• It was the last year Chevrolet produced a 4-cylinder engine.
  • Pick-ups were designed for general deliveries, such as farm-to-market, and family transportation.



By the late 1920s, the automobile was no longer a plaything, but a vital necessity to many Americans.  The automobile industry became the biggest customer of the coal and iron mines, the steel mills, and the plate glass and rubber factories.

Uses of the light pickup, like this 1928 Chevrolet, have not changed much over the years.  They were used in general delivery service, as farm-to-market vehicles, and as useful family transportation.  The 1928 all-purpose Chevrolet trucks were offered in two chassis models; the light delivery and the heavier and more powerful utility truck.  The pickup body was one of several commercial body types offered to prospective buyers by various coachmakers, such as Hercules and Martin-Parry.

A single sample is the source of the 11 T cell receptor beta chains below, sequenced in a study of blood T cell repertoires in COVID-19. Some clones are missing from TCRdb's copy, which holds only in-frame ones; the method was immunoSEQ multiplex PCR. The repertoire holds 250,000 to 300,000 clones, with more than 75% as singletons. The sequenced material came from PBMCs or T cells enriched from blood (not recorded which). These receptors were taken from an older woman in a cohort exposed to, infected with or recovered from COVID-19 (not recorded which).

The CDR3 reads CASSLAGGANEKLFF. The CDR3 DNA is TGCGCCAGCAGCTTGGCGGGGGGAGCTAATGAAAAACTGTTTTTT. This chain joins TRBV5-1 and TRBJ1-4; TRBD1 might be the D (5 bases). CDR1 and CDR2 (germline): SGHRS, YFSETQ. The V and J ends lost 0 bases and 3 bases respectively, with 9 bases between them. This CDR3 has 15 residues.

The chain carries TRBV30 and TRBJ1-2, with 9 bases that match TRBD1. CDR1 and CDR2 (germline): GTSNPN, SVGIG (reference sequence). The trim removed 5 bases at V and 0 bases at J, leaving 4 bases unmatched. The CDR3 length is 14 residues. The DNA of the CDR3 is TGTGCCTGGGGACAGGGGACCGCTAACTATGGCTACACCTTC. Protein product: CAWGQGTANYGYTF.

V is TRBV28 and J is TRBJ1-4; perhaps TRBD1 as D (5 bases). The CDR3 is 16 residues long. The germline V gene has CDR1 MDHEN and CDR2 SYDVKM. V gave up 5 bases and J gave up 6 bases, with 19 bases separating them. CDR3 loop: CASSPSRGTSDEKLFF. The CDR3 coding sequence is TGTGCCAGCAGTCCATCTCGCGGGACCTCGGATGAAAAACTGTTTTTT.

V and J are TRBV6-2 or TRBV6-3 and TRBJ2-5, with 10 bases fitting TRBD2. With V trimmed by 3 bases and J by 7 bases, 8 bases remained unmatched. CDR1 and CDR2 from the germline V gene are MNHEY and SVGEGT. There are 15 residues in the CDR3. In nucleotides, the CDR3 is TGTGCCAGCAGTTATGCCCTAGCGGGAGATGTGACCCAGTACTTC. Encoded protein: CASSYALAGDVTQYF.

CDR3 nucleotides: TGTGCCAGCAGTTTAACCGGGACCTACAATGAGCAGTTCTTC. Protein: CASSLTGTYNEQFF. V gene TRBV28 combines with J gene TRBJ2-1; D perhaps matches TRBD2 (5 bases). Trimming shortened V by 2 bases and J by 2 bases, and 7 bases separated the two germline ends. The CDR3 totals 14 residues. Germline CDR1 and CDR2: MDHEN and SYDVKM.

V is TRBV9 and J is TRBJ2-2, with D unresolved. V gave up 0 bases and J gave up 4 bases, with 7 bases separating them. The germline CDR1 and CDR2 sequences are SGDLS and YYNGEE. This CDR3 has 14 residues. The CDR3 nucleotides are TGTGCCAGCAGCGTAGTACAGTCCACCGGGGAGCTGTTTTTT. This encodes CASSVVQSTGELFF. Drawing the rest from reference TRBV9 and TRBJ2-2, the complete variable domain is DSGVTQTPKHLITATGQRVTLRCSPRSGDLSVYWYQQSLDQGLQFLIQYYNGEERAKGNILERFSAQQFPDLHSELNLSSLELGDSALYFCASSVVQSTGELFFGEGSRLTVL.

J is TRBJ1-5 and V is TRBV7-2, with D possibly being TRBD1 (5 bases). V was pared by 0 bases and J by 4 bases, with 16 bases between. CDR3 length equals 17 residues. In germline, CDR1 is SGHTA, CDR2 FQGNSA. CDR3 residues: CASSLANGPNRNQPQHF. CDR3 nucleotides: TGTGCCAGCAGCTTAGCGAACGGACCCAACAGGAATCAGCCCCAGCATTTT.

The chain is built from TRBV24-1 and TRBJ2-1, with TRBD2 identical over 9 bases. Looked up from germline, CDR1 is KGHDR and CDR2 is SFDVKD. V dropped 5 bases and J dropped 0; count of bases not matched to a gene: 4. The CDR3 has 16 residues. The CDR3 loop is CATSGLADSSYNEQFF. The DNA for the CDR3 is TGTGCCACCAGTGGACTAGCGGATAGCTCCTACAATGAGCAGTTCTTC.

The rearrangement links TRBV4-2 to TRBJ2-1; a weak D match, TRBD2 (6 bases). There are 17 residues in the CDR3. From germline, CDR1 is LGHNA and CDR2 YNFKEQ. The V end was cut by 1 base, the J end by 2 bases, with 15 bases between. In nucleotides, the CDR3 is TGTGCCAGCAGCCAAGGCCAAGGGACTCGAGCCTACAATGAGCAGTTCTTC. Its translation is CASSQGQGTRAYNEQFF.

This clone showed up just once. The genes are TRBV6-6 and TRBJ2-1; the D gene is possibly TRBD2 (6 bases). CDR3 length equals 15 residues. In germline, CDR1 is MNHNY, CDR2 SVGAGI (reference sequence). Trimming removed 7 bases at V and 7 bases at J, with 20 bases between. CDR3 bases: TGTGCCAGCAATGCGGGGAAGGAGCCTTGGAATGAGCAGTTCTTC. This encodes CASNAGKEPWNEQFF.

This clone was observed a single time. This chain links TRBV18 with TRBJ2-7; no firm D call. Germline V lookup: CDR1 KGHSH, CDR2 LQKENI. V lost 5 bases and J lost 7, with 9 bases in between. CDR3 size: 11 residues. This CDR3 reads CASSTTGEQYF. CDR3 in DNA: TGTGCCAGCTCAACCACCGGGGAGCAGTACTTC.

The last year of the Chevrolet 4-cylinder engine was 1928 and Chevrolet was already laying plans to command the 1929 low-price field with “A Six for the Price of a Four.”  Preparations for this change were mapped carefully and secretly.  The first move was to increase the length of the 1928 chassis by four inches.  This set the stage for the sensational introduction of the valve-in-head 6-cylinder engine in 1929, Chevrolet’s “cast iron wonder” or “stove bolt six” as it was commonly known.



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